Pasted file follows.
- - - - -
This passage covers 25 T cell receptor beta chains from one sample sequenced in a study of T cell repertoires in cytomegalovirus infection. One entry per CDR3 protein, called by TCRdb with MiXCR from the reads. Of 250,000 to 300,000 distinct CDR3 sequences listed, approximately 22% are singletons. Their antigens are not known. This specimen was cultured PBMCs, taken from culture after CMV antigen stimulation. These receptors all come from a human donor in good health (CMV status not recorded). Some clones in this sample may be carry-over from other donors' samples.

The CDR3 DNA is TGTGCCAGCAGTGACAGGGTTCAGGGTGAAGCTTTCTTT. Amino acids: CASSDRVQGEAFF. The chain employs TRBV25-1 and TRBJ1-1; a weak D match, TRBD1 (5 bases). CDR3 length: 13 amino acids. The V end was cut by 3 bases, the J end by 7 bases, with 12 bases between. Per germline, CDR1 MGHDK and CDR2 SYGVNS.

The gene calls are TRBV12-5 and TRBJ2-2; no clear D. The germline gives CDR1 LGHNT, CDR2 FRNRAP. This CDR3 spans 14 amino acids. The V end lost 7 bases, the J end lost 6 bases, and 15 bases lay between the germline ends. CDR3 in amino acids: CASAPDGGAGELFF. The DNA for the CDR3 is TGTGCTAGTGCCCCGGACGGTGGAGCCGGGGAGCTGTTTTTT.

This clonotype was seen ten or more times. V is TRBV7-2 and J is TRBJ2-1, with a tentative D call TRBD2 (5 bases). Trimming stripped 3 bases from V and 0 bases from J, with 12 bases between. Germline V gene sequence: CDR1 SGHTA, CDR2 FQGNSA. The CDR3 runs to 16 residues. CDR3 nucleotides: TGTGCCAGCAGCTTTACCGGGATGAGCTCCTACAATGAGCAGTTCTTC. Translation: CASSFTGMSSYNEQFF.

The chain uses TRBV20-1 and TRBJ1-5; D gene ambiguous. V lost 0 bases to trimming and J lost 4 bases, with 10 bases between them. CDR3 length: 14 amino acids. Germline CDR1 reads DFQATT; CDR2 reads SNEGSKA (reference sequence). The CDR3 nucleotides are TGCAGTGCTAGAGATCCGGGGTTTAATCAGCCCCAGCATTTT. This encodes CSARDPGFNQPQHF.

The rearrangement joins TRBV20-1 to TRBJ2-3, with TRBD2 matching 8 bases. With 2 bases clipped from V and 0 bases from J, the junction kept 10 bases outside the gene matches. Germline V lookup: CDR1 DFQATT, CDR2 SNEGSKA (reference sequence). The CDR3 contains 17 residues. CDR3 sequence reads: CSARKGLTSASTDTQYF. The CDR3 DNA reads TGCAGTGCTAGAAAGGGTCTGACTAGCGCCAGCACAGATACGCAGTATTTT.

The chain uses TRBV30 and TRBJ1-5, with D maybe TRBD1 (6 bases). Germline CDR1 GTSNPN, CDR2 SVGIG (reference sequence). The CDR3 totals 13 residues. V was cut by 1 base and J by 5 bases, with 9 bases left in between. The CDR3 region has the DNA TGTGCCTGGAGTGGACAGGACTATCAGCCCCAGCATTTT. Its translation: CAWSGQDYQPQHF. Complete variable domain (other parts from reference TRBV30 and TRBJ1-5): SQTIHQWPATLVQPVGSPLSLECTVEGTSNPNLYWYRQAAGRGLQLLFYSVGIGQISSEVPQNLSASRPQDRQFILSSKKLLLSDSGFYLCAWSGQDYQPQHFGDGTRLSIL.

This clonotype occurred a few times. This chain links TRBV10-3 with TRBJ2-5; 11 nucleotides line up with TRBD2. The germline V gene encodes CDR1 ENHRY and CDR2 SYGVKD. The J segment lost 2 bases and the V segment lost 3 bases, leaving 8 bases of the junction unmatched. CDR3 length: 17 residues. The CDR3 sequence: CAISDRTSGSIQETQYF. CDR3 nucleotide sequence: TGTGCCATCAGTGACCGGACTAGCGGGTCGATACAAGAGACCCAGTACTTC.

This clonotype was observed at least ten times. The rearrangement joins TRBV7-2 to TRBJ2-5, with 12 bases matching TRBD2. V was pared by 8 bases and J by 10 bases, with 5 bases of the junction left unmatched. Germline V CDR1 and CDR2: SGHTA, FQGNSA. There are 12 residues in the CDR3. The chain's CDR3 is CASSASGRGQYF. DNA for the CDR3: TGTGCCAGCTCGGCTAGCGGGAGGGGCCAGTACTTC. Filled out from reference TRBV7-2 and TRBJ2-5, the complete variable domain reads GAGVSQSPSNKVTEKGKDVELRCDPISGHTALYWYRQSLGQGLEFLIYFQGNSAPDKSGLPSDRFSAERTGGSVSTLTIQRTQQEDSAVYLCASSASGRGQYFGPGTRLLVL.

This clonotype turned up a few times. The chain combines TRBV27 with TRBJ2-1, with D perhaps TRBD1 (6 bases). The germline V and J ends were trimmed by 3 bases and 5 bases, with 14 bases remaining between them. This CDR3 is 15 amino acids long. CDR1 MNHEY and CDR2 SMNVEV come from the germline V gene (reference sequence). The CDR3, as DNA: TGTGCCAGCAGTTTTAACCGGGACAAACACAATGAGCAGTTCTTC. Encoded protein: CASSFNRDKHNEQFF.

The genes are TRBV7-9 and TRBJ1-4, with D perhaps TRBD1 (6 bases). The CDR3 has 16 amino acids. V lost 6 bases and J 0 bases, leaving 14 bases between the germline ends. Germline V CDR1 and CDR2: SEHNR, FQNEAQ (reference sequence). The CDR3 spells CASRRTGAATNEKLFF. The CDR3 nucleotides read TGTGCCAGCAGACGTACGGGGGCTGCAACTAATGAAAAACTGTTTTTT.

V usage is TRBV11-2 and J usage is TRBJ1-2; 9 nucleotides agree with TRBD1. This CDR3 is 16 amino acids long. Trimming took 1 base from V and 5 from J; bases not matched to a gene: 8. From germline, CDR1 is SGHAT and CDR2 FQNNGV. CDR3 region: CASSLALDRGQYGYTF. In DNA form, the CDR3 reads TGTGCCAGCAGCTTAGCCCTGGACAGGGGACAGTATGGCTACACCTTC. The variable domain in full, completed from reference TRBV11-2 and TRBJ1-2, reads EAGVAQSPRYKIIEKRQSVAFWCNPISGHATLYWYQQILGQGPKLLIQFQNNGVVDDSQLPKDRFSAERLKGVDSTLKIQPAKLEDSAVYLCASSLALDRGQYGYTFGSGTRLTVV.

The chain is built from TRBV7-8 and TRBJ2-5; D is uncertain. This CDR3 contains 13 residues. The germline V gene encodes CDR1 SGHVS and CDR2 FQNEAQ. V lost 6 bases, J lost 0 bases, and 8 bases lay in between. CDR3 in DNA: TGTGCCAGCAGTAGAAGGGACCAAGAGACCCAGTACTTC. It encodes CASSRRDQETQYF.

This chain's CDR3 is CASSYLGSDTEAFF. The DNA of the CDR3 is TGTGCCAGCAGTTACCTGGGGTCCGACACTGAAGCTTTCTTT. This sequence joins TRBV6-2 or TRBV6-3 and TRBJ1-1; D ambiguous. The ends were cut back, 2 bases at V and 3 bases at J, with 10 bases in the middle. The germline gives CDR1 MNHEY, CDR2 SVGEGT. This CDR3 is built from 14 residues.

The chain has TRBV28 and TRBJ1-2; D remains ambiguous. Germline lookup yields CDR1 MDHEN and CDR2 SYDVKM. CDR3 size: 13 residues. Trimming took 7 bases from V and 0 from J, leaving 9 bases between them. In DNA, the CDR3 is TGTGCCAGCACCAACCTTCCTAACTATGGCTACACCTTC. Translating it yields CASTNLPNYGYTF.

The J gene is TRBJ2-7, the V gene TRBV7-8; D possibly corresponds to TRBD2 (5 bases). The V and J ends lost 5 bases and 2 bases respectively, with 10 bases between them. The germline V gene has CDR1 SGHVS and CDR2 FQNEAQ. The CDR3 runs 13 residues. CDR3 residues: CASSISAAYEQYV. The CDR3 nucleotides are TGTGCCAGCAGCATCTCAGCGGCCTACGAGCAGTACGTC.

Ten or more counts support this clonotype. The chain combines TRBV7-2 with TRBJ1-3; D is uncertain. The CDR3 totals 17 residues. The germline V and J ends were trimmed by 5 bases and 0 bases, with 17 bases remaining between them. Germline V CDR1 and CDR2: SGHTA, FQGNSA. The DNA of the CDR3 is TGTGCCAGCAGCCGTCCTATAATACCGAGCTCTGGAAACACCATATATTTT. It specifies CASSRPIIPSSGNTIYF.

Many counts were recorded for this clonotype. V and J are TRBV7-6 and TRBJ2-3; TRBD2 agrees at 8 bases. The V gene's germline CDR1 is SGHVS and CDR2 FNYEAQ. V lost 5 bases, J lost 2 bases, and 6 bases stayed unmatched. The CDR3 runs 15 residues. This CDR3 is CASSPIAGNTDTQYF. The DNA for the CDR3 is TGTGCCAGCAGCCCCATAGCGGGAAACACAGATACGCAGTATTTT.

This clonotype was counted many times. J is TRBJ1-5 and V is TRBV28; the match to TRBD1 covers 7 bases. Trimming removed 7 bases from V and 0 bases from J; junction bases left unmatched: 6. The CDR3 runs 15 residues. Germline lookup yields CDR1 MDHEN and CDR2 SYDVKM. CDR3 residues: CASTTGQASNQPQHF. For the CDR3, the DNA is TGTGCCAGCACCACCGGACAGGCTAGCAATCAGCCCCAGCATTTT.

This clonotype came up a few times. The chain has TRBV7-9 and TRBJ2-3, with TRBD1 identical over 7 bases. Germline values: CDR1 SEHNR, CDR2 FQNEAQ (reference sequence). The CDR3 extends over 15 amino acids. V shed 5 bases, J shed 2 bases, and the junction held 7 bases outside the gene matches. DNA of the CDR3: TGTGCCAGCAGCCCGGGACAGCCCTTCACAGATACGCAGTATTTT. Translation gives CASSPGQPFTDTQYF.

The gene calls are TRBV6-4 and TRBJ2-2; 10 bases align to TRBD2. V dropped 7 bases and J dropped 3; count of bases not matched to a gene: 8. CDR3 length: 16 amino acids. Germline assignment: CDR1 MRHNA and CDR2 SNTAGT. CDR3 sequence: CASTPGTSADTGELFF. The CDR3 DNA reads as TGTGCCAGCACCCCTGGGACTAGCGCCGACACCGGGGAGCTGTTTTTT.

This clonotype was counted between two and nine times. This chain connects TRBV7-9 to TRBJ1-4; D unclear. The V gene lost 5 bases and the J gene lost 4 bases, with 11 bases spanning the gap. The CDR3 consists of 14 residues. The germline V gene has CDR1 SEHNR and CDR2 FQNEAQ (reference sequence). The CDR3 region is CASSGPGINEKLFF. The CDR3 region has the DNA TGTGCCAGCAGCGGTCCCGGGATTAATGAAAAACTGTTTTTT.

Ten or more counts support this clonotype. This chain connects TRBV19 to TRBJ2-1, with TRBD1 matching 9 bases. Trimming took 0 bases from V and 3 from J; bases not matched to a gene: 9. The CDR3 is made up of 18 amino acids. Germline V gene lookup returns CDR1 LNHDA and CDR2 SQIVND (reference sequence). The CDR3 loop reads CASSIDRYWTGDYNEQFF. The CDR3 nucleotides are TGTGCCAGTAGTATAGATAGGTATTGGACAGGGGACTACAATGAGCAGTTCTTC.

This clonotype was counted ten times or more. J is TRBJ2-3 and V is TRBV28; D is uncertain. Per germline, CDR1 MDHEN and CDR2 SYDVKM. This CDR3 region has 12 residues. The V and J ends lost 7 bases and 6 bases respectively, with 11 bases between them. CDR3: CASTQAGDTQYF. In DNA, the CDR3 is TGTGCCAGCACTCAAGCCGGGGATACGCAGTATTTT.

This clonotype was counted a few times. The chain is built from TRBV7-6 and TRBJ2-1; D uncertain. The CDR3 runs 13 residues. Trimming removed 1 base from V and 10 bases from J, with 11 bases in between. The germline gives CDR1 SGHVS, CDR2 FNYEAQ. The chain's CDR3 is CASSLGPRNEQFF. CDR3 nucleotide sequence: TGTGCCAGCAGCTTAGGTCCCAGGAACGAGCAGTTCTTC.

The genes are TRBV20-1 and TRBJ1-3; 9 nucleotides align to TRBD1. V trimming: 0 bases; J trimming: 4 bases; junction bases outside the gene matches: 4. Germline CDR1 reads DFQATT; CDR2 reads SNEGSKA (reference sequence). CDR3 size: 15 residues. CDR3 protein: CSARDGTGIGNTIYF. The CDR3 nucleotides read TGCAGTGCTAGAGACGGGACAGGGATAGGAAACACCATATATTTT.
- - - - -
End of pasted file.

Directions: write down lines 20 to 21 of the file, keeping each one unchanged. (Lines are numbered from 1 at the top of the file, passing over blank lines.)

This clonotype came up a few times. The chain has TRBV7-9 and TRBJ2-3, with TRBD1 identical over 7 bases. Germline values: CDR1 SEHNR, CDR2 FQNEAQ (reference sequence). The CDR3 extends over 15 amino acids. V shed 5 bases, J shed 2 bases, and the junction held 7 bases outside the gene matches. DNA of the CDR3: TGTGCCAGCAGCCCGGGACAGCCCTTCACAGATACGCAGTATTTT. Translation gives CASSPGQPFTDTQYF.

The gene calls are TRBV6-4 and TRBJ2-2; 10 bases align to TRBD2. V dropped 7 bases and J dropped 3; count of bases not matched to a gene: 8. CDR3 length: 16 amino acids. Germline assignment: CDR1 MRHNA and CDR2 SNTAGT. CDR3 sequence: CASTPGTSADTGELFF. The CDR3 DNA reads as TGTGCCAGCACCCCTGGGACTAGCGCCGACACCGGGGAGCTGTTTTTT.